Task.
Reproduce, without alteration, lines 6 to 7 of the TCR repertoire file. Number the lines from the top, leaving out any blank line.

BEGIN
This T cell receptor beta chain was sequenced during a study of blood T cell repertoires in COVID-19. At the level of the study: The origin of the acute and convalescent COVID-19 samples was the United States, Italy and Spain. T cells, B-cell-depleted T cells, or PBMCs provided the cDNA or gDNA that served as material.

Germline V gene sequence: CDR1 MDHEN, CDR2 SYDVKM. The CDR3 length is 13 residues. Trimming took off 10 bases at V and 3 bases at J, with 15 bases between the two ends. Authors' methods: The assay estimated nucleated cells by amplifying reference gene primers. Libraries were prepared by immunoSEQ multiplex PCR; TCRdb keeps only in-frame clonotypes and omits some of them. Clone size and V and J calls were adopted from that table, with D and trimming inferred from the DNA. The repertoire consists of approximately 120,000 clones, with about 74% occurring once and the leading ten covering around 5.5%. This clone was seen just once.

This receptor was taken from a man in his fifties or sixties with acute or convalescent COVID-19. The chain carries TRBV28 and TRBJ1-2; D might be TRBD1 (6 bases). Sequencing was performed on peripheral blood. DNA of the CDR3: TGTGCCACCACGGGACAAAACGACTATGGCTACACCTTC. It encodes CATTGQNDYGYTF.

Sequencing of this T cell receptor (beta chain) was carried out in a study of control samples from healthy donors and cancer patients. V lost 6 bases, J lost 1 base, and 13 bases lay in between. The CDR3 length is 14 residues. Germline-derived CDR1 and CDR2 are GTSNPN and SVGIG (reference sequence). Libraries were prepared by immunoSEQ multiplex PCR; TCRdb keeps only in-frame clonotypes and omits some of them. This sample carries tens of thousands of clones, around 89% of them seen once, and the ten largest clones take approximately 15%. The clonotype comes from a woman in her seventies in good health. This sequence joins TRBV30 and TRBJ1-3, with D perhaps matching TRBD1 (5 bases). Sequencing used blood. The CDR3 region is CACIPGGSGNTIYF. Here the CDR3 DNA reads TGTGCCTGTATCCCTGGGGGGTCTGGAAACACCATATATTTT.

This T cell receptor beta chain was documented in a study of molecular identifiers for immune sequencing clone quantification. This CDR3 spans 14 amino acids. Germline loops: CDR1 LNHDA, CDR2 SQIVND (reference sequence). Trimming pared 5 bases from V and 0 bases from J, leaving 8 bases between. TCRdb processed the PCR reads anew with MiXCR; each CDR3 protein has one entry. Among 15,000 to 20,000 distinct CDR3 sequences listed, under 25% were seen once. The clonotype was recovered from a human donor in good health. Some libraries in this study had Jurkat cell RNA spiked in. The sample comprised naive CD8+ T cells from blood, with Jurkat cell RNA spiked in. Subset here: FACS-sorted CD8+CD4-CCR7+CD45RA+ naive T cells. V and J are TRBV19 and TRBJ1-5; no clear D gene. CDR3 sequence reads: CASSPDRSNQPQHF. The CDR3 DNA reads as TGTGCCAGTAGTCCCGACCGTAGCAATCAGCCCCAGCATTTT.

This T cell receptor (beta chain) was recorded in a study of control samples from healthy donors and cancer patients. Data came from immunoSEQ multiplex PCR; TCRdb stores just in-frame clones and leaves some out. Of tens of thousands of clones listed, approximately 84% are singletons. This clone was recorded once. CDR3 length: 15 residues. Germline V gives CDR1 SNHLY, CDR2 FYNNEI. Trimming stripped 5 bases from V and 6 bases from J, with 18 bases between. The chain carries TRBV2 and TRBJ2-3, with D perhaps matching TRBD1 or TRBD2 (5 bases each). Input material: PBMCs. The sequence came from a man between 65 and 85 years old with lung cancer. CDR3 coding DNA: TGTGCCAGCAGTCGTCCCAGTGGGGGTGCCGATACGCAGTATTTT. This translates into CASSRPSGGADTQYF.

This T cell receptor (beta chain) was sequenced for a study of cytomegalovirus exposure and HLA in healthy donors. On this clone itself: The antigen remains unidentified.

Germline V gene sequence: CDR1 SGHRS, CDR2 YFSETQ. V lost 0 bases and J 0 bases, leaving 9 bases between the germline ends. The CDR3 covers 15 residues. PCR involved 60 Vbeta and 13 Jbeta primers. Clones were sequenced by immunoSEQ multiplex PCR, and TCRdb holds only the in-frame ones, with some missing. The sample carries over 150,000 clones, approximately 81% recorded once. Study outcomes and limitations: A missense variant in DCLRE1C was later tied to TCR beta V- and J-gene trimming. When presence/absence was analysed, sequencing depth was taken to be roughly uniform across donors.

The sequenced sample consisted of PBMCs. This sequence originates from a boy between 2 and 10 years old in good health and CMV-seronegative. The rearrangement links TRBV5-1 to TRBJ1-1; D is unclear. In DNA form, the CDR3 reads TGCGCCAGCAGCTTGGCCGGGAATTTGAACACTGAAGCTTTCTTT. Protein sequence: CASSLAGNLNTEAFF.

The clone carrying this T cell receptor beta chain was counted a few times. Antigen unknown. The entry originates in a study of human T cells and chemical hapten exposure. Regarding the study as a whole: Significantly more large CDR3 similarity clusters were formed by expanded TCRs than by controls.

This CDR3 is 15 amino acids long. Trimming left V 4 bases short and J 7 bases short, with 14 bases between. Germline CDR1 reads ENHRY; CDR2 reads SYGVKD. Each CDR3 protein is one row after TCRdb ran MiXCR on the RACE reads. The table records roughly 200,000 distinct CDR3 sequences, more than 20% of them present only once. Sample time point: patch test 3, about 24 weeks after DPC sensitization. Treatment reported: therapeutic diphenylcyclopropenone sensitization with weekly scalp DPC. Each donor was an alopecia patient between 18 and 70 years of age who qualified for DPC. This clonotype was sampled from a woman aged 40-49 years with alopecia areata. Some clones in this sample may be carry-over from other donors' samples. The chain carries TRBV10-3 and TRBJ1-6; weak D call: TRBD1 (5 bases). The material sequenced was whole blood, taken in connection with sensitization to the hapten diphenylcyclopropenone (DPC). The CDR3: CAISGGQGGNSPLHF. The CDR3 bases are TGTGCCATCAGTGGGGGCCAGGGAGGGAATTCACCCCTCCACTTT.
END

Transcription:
This T cell receptor (beta chain) was recorded in a study of control samples from healthy donors and cancer patients. Data came from immunoSEQ multiplex PCR; TCRdb stores just in-frame clones and leaves some out. Of tens of thousands of clones listed, approximately 84% are singletons. This clone was recorded once. CDR3 length: 15 residues. Germline V gives CDR1 SNHLY, CDR2 FYNNEI. Trimming stripped 5 bases from V and 6 bases from J, with 18 bases between. The chain carries TRBV2 and TRBJ2-3, with D perhaps matching TRBD1 or TRBD2 (5 bases each). Input material: PBMCs. The sequence came from a man between 65 and 85 years old with lung cancer. CDR3 coding DNA: TGTGCCAGCAGTCGTCCCAGTGGGGGTGCCGATACGCAGTATTTT. This translates into CASSRPSGGADTQYF.

This T cell receptor (beta chain) was sequenced for a study of cytomegalovirus exposure and HLA in healthy donors. On this clone itself: The antigen remains unidentified.